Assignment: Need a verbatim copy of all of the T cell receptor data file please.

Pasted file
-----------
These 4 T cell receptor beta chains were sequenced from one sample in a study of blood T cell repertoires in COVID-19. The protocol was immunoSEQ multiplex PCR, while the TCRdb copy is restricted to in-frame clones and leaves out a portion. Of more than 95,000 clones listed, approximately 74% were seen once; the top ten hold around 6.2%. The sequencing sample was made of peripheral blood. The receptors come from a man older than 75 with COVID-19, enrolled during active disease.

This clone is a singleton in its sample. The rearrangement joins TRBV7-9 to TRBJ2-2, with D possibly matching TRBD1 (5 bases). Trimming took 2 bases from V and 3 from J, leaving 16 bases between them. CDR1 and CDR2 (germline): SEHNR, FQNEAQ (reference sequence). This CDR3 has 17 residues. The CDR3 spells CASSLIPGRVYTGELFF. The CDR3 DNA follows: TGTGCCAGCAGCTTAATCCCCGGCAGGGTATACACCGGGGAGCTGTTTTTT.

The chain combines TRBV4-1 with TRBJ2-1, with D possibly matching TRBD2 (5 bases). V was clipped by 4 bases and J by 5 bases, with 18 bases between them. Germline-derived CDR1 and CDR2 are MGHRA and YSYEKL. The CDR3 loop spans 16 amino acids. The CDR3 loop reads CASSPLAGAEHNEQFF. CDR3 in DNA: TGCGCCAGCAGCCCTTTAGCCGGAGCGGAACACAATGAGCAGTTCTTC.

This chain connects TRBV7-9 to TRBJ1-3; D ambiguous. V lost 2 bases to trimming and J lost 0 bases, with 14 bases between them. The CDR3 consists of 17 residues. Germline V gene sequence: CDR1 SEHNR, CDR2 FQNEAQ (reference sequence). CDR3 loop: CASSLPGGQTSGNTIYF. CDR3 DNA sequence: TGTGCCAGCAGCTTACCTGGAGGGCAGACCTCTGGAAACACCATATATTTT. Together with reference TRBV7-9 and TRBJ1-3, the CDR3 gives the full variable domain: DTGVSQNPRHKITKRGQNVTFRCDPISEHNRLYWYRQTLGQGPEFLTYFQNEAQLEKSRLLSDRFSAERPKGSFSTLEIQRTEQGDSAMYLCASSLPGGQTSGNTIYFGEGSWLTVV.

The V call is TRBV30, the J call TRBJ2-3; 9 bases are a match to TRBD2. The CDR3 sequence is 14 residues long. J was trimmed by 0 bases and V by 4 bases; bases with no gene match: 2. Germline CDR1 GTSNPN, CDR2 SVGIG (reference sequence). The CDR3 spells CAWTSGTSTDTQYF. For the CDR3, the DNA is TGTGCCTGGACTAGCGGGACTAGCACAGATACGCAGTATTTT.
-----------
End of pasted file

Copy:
These 4 T cell receptor beta chains were sequenced from one sample in a study of blood T cell repertoires in COVID-19. The protocol was immunoSEQ multiplex PCR, while the TCRdb copy is restricted to in-frame clones and leaves out a portion. Of more than 95,000 clones listed, approximately 74% were seen once; the top ten hold around 6.2%. The sequencing sample was made of peripheral blood. The receptors come from a man older than 75 with COVID-19, enrolled during active disease.

This clone is a singleton in its sample. The rearrangement joins TRBV7-9 to TRBJ2-2, with D possibly matching TRBD1 (5 bases). Trimming took 2 bases from V and 3 from J, leaving 16 bases between them. CDR1 and CDR2 (germline): SEHNR, FQNEAQ (reference sequence). This CDR3 has 17 residues. The CDR3 spells CASSLIPGRVYTGELFF. The CDR3 DNA follows: TGTGCCAGCAGCTTAATCCCCGGCAGGGTATACACCGGGGAGCTGTTTTTT.

The chain combines TRBV4-1 with TRBJ2-1, with D possibly matching TRBD2 (5 bases). V was clipped by 4 bases and J by 5 bases, with 18 bases between them. Germline-derived CDR1 and CDR2 are MGHRA and YSYEKL. The CDR3 loop spans 16 amino acids. The CDR3 loop reads CASSPLAGAEHNEQFF. CDR3 in DNA: TGCGCCAGCAGCCCTTTAGCCGGAGCGGAACACAATGAGCAGTTCTTC.

This chain connects TRBV7-9 to TRBJ1-3; D ambiguous. V lost 2 bases to trimming and J lost 0 bases, with 14 bases between them. The CDR3 consists of 17 residues. Germline V gene sequence: CDR1 SEHNR, CDR2 FQNEAQ (reference sequence). CDR3 loop: CASSLPGGQTSGNTIYF. CDR3 DNA sequence: TGTGCCAGCAGCTTACCTGGAGGGCAGACCTCTGGAAACACCATATATTTT. Together with reference TRBV7-9 and TRBJ1-3, the CDR3 gives the full variable domain: DTGVSQNPRHKITKRGQNVTFRCDPISEHNRLYWYRQTLGQGPEFLTYFQNEAQLEKSRLLSDRFSAERPKGSFSTLEIQRTEQGDSAMYLCASSLPGGQTSGNTIYFGEGSWLTVV.

The V call is TRBV30, the J call TRBJ2-3; 9 bases are a match to TRBD2. The CDR3 sequence is 14 residues long. J was trimmed by 0 bases and V by 4 bases; bases with no gene match: 2. Germline CDR1 GTSNPN, CDR2 SVGIG (reference sequence). The CDR3 spells CAWTSGTSTDTQYF. For the CDR3, the DNA is TGTGCCTGGACTAGCGGGACTAGCACAGATACGCAGTATTTT.